Road Trips

Great Southern Road Trips: Pit Stops

Fourteen weird and wonderful Southern pit stops

Photo: Lissa Gotwalls

  • Ave Maria Grotto

    Cullman, Alabama
    Why cross  the Atlantic to visit Saint Peter’s Basilica when you can see it and 124 other historical sites at one former quarry? The late Brother Joseph Zoettl spent decades fashioning the astonishingly detailed miniatures out of scrap marble, shells, and old toilet parts.

  • Buford Pusser Home and Museum

    Adamsville, Tennessee
    In the 1960s, rural Tennessee sheriff Buford Pusser was so feared by the Dixie Mafia that it took an entire Walking Tall movie trilogy to detail his skull-cracking exploits. His legend lives on at the museum that operates out of Pusser’s ranch home. See some of the eighty-seven moonshine stills he busted up in one year and the charred Corvette in which he died mysteriously, only magnifying his myth.

  • Cadillac Ranch

    Amarillo, Texas
    Let England have Stonehenge. We’ll take the ten Cadillacs buried up to their windshields in a cow pasture. The odd sight was created in 1974 by three San Francisco artists and funded by Texas millionaire Stanley Marsh. Stranger still, visitors can add their own artistic flourishes, leading to the craziest paint jobs ever to grace a Caddy.

  • Frank Lloyd Wright’s Bachman-Wilson House

    Bentonville, Arkansas
    No, you haven’t wandered onto an old Mad Men set. Last fall, Crystal Bridges Museum of American Art finished rebuilding Frank Lloyd Wright’s Bachman-Wilson House one concrete block and mahogany board at a time after flooding threatened the home’s New Jersey site. You’ll be tempted to make yourself at home inside the midcentury masterwork, but curling up on the couch is discouraged.

  • Jefferson Pools

    Warm Springs, Virginia
    These aren’t the Gatsby-esque bathhouses of Hot Springs. No, these enclosed twin pools, preserved by the Homestead resort, look more like circular apple barns. What the baths lack in grandeur they make up for in history—Native Americans were known to seek out the springs, and Thomas Jefferson “took the cure” inside the same eighteenth-century structures. Around here, if it’s good enough for TJ…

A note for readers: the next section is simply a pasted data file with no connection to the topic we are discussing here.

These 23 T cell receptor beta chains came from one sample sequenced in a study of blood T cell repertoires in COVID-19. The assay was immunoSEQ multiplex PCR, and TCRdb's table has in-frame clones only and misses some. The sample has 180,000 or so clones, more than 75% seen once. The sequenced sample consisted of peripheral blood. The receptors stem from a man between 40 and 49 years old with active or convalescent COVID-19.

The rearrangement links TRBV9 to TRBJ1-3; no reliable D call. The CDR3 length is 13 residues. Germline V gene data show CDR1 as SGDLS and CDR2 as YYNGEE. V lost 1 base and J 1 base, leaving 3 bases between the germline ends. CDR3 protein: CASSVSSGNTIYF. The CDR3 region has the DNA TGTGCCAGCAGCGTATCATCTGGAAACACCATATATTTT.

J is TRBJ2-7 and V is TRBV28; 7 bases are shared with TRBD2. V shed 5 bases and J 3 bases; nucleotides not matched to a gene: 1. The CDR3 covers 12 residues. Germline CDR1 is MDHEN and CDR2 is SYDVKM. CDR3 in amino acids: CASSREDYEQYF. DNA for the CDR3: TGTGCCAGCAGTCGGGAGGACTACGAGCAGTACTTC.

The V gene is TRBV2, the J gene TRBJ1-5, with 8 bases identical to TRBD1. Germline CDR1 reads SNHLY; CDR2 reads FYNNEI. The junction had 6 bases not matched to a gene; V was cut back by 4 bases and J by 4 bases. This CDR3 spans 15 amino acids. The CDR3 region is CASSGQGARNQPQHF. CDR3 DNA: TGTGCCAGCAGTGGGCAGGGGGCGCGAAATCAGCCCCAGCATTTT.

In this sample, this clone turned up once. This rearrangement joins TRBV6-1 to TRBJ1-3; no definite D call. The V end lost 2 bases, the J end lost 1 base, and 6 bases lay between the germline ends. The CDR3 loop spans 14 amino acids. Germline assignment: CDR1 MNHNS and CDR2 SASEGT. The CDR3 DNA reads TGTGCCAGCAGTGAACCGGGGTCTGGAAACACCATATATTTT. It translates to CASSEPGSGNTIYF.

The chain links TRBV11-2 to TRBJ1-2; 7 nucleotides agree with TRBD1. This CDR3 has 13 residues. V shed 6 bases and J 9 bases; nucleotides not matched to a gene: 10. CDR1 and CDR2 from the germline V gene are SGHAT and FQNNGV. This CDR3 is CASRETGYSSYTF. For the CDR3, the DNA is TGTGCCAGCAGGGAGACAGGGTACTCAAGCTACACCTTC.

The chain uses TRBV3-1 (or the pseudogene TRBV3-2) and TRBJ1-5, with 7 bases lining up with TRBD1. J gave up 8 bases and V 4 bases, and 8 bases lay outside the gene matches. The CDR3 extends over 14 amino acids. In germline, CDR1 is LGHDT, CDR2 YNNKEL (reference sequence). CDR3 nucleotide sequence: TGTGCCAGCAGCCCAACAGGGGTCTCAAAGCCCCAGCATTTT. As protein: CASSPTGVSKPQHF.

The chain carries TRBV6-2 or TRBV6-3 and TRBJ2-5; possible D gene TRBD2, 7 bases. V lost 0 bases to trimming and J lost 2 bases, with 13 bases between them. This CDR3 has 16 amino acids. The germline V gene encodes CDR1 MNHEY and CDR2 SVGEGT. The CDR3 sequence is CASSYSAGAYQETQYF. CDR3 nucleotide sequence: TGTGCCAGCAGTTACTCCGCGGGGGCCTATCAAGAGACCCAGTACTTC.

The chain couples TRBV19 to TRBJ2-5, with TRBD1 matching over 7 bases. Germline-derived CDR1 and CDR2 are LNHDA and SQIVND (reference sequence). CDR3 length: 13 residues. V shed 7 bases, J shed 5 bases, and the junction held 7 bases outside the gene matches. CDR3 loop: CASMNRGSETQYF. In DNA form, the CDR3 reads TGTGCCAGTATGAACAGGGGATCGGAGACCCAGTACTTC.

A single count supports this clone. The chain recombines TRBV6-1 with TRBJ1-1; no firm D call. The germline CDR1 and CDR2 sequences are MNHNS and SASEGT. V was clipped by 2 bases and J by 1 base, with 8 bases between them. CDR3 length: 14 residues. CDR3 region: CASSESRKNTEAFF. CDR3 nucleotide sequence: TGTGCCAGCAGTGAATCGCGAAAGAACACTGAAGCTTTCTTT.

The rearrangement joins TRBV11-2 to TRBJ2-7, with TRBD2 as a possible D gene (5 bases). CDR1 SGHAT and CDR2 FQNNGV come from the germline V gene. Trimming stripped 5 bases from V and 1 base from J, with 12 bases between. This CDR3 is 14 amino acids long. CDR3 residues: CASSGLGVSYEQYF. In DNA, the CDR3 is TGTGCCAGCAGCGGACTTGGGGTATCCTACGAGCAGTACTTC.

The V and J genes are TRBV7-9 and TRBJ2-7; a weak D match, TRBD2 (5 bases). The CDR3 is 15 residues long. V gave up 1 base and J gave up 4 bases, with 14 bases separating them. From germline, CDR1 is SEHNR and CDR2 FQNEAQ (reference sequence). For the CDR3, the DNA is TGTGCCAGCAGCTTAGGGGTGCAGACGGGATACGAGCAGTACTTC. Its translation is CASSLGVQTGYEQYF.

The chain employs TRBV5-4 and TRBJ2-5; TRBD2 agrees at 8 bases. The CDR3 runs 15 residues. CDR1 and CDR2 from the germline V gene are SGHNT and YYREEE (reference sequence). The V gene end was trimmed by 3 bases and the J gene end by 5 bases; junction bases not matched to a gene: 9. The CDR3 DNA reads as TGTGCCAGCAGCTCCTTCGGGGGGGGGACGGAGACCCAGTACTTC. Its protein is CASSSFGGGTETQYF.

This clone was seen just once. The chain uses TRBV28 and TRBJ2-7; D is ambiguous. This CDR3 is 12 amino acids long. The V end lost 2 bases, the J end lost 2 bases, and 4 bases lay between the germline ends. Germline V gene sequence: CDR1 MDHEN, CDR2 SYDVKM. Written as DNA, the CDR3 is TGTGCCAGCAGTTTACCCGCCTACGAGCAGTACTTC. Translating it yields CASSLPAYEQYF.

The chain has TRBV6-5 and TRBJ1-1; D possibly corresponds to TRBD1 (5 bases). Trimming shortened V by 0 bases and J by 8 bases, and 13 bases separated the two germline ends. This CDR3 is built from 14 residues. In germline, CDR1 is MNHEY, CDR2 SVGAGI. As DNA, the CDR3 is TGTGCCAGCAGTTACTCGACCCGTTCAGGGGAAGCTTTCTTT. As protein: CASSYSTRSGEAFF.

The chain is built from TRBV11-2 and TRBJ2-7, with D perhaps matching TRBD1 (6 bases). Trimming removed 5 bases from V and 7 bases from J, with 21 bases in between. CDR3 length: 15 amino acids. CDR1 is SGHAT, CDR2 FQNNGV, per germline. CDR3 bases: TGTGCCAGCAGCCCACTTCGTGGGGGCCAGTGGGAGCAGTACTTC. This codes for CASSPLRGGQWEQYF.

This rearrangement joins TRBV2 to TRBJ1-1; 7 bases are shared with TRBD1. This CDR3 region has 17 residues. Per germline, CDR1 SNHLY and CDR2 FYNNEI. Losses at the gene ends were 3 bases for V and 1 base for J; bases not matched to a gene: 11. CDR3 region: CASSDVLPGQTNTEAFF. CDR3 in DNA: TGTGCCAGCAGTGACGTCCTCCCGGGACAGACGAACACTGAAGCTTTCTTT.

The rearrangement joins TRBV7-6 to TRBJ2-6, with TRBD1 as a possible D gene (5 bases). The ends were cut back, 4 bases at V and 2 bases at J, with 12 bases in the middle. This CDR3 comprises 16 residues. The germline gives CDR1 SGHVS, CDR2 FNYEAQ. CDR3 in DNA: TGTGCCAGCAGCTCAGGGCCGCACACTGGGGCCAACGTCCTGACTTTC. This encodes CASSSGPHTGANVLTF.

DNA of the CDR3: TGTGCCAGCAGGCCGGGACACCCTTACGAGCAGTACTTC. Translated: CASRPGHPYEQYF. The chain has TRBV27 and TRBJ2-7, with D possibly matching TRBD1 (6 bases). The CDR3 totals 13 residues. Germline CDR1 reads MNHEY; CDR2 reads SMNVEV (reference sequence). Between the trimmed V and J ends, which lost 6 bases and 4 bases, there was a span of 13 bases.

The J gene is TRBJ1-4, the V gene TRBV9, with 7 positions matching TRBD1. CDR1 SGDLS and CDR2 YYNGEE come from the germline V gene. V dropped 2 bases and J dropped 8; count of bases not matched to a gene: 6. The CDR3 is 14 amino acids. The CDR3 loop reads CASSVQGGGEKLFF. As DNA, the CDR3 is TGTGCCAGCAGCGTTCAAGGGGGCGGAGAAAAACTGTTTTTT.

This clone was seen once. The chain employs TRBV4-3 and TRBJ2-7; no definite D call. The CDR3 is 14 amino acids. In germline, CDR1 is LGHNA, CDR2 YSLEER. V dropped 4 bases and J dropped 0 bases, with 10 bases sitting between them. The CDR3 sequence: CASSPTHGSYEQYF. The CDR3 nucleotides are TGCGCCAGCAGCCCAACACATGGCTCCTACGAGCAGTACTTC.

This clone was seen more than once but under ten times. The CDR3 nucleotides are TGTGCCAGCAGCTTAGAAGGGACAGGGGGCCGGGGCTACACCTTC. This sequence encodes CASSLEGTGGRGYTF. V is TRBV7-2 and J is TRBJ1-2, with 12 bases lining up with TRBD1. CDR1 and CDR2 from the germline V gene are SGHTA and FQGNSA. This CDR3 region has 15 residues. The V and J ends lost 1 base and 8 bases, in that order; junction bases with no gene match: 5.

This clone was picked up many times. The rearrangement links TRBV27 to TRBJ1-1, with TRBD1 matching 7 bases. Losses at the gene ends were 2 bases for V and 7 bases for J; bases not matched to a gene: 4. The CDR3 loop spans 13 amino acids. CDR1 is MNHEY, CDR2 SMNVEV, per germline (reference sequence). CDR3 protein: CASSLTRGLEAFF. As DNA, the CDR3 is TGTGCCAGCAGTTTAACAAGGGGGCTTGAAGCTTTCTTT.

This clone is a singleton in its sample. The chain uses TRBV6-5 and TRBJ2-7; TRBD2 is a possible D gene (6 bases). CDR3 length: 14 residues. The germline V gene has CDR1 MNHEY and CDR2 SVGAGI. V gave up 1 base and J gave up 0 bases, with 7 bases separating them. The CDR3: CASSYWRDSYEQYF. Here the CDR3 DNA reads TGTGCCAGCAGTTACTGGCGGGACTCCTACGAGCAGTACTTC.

• Luckenbach

    Luckenbach, Texas
    If you only know the lyrics to the hit Waylon Jennings–Willie Nelson classic, there’s so much more. Okay, not really. But the tiny Hill Country crossroads does boast a weathered general-store-slash-bar that serves frosty Shiner Bock and a rustic dance hall that hosts artists such as Leon Russell.

  • New River Gorge Bridge Walk

    Fayetteville, West Virginia
    An acrophobia-defying thrill seeker can shell out $69 to stroll the two-foot-wide catwalk on the underside of the New River Gorge Bridge in the Appalachian Mountains. Yes, you’re 851 feet in the air but a safety cable ensures that a strong breeze doesn’t send you flying. Your camera is your problem.

  • Pearl Fryar Topiary Garden

    Bishopville, South Carolina
    After the garden club awarded Pearl Fryar Yard of the Month in 1985, he never looked back. With no topiary experience, he transformed the “grounds” of his home into a living masterpiece, with rows of junipers that suggest sailboats and oaks fashioned into fat mushrooms.

  • Robert Johnson’s Three Graves

    Leflore County, Mississippi
    Blues fans still squabble over the location of the Delta crossroads where Johnson reputedly sold his soul to the devil. So it’s no surprise they disagree on where he’s buried. To pay respects, navigate back roads to Mount Zion Missionary Baptist Church near Morgan City, Payne Chapel Church near Quito, and Little Zion Missionary Baptist Church near Greenwood.

  • Sam’s Treehouse

    Calhoun, Georgia
    The building inspector’s ulcer is your gain when you park behind a Mexican restaurant on Piedmont Street to find a treehouse that looks as if it were crashed into by an airplane, a helicopter, a ski boat, and a submarine. But it’s home for Sam Isaac Edwards, a former aide to Jimmy Carter who apparently has never met a mode of transportation he couldn’t graft onto a tree—or a zoning law he couldn’t flout.

  • Starlight Drive-In Theatre

    Atlanta, Georgia
    There is no better time machine than a drive-in, and the Starlight, which has lit up thousands of nights since 1949, offers all the throwback bells and whistles. From the neon entrance sign to the snack shack, you’ll wonder why all summer blockbusters aren’t viewed from a parked car. After all, you’re not there for the plot. Honorable mention: Hull’s Drive-In (Lexington, Virginia).

  • Synchronous Fireflies

    Gatlinburg, Tennessee
    Sure, the fireflies where you live are pretty enough, but it turns out they’re shiftless layabouts compared with the Photinus carolinus species, which you’ll find concentrated near the Elkmont campground in Great Smoky Mountains National Park. Thousands of these showstopping little guys blink on and off in unison, attracting mates and droves of lightning bug watchers. Note: Firefly activity typically peaks in early June, so plan accordingly.

  • Vollis Simpson Whirligig Park

    Wilson, North Carolina
    Not long ago, you had to search out a pasture to gape at repairman turned folk artist Simpson’s towering scrap-metal sculptures festooned with spinning propellers and bicycle wheels. Today, sixteen works occupy a dedicated park in progress in nearby Wilson, with ten more scattered downtown.

  • Weeki Wachee Mermaids

    Spring Hill, Florida
    Attire a bunch of women in mermaid costumes. Teach them to hold their breath for an impressively long time. Then let tourists watch them perform underwater routines (eating or battling a sea witch) in a crystal-clear natural spring. Interstates and the Internet be damned, Weeki Wachee is as much campy fun now as it was in its 1960s heyday.